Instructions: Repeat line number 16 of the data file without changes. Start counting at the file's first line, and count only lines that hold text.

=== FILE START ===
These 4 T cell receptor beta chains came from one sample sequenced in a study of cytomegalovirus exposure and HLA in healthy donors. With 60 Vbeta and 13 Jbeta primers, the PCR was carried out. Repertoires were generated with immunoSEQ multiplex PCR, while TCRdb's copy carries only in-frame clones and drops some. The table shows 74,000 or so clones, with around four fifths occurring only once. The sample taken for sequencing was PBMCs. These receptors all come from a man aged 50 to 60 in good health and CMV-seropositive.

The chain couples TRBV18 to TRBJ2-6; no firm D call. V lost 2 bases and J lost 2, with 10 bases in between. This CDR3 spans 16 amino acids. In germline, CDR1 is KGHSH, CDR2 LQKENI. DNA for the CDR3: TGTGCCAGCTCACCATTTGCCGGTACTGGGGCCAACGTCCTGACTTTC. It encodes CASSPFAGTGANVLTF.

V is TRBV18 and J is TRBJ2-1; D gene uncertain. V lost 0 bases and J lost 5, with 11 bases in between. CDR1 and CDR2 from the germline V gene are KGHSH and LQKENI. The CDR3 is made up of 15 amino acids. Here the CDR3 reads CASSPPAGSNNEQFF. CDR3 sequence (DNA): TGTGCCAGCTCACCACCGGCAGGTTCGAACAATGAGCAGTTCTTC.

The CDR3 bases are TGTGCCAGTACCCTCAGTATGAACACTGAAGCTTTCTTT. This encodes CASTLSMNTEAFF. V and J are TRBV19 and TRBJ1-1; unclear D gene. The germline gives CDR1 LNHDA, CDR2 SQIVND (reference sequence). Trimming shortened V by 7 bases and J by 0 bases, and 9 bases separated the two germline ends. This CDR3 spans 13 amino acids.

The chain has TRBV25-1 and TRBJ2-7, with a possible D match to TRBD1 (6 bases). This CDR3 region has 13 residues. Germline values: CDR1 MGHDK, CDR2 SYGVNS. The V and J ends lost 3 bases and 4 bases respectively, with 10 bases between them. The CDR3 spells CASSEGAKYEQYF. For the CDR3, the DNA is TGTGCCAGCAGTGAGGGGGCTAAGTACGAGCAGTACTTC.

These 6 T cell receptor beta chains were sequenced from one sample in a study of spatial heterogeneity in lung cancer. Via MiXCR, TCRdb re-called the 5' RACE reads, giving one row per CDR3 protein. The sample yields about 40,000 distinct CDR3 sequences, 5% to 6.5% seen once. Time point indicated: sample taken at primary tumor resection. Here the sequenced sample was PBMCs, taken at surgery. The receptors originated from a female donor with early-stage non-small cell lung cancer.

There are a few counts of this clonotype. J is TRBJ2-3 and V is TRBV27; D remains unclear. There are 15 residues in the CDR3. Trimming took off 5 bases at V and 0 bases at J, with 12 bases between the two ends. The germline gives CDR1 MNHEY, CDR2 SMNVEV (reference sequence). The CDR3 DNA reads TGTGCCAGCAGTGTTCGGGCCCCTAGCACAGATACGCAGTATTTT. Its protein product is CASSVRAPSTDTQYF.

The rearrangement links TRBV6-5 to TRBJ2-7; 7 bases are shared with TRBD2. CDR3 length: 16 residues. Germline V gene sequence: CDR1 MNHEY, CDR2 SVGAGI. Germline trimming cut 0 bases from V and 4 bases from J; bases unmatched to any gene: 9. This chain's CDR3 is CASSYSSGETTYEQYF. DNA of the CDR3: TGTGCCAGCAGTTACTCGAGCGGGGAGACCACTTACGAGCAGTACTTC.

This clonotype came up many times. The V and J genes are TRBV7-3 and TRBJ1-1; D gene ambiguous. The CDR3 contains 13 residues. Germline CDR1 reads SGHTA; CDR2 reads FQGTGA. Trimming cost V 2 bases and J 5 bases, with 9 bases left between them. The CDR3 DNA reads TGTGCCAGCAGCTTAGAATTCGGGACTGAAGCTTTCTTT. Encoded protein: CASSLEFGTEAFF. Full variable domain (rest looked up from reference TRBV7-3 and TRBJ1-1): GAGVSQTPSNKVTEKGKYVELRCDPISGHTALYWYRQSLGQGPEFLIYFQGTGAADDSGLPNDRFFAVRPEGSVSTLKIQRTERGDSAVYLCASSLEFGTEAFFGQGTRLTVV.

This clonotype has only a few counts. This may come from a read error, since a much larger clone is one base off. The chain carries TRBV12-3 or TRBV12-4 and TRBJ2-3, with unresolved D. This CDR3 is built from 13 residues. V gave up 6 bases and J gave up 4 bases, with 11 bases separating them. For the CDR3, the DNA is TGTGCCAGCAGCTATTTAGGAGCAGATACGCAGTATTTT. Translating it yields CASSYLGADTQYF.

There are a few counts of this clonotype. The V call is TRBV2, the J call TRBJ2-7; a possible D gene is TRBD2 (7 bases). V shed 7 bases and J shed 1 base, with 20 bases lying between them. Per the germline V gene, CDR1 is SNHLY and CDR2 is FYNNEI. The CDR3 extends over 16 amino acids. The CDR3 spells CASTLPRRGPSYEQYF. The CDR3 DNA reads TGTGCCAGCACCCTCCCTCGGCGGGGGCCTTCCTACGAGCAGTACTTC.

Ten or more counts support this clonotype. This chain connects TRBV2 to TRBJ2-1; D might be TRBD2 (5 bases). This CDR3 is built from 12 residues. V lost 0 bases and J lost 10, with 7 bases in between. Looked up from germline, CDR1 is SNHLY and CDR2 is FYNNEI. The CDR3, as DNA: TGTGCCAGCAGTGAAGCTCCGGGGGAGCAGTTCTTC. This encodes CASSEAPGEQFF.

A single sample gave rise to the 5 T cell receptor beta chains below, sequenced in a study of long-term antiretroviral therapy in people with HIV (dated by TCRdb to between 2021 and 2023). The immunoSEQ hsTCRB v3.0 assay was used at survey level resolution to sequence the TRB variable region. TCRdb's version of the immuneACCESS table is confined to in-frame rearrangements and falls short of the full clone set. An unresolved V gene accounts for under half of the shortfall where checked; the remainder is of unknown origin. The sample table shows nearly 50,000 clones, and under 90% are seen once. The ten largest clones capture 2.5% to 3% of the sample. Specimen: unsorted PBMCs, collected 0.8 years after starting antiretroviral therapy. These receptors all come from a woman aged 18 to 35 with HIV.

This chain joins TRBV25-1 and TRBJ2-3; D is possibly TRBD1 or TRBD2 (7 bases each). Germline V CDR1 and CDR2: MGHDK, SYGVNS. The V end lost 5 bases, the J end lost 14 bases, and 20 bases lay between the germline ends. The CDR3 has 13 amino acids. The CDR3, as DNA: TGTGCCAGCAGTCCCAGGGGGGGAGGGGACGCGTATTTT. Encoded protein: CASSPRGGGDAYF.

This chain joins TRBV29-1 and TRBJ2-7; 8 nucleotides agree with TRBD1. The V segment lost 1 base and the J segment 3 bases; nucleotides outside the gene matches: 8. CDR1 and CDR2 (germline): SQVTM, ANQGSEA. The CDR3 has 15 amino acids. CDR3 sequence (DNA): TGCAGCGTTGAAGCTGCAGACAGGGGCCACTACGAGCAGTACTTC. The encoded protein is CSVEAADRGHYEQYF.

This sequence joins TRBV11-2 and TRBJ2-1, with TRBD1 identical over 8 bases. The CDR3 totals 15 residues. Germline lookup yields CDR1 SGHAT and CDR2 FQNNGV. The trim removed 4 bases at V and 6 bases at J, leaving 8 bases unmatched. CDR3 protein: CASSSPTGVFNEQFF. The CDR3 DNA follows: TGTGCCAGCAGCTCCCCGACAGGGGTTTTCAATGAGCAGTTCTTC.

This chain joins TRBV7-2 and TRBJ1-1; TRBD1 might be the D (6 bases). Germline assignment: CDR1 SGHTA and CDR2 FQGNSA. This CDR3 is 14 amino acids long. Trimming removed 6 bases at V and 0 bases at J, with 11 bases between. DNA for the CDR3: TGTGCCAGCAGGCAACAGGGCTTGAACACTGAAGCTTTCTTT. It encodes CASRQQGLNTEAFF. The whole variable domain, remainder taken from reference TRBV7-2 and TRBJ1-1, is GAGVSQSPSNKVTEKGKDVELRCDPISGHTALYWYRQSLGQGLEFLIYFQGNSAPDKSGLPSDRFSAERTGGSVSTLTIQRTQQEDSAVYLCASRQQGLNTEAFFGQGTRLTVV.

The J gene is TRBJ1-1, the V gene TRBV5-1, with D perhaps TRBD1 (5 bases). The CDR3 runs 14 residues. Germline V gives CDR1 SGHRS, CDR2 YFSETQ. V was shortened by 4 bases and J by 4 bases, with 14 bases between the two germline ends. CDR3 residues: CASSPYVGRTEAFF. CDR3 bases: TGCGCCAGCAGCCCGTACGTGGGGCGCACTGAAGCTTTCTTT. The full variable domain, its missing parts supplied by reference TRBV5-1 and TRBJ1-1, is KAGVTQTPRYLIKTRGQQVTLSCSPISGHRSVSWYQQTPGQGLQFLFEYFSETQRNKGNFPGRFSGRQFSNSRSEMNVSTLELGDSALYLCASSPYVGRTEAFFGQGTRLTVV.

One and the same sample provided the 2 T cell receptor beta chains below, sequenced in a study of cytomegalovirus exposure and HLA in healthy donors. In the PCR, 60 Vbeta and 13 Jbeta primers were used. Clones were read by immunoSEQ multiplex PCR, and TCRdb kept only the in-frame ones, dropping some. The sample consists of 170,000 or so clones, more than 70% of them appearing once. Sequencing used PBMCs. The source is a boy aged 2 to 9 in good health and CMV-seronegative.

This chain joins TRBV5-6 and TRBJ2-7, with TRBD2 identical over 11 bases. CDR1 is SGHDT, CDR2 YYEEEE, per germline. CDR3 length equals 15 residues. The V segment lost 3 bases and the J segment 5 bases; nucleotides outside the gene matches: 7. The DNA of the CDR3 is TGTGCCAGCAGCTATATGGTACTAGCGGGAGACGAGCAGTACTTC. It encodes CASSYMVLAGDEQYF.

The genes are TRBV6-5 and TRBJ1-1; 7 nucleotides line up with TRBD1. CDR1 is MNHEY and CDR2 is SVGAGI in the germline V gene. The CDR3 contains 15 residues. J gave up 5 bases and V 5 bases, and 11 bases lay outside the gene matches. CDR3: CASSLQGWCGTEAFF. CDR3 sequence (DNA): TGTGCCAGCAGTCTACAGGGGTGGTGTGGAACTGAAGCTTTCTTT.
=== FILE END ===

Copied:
This sequence joins TRBV11-2 and TRBJ2-1, with TRBD1 identical over 8 bases. The CDR3 totals 15 residues. Germline lookup yields CDR1 SGHAT and CDR2 FQNNGV. The trim removed 4 bases at V and 6 bases at J, leaving 8 bases unmatched. CDR3 protein: CASSSPTGVFNEQFF. The CDR3 DNA follows: TGTGCCAGCAGCTCCCCGACAGGGGTTTTCAATGAGCAGTTCTTC.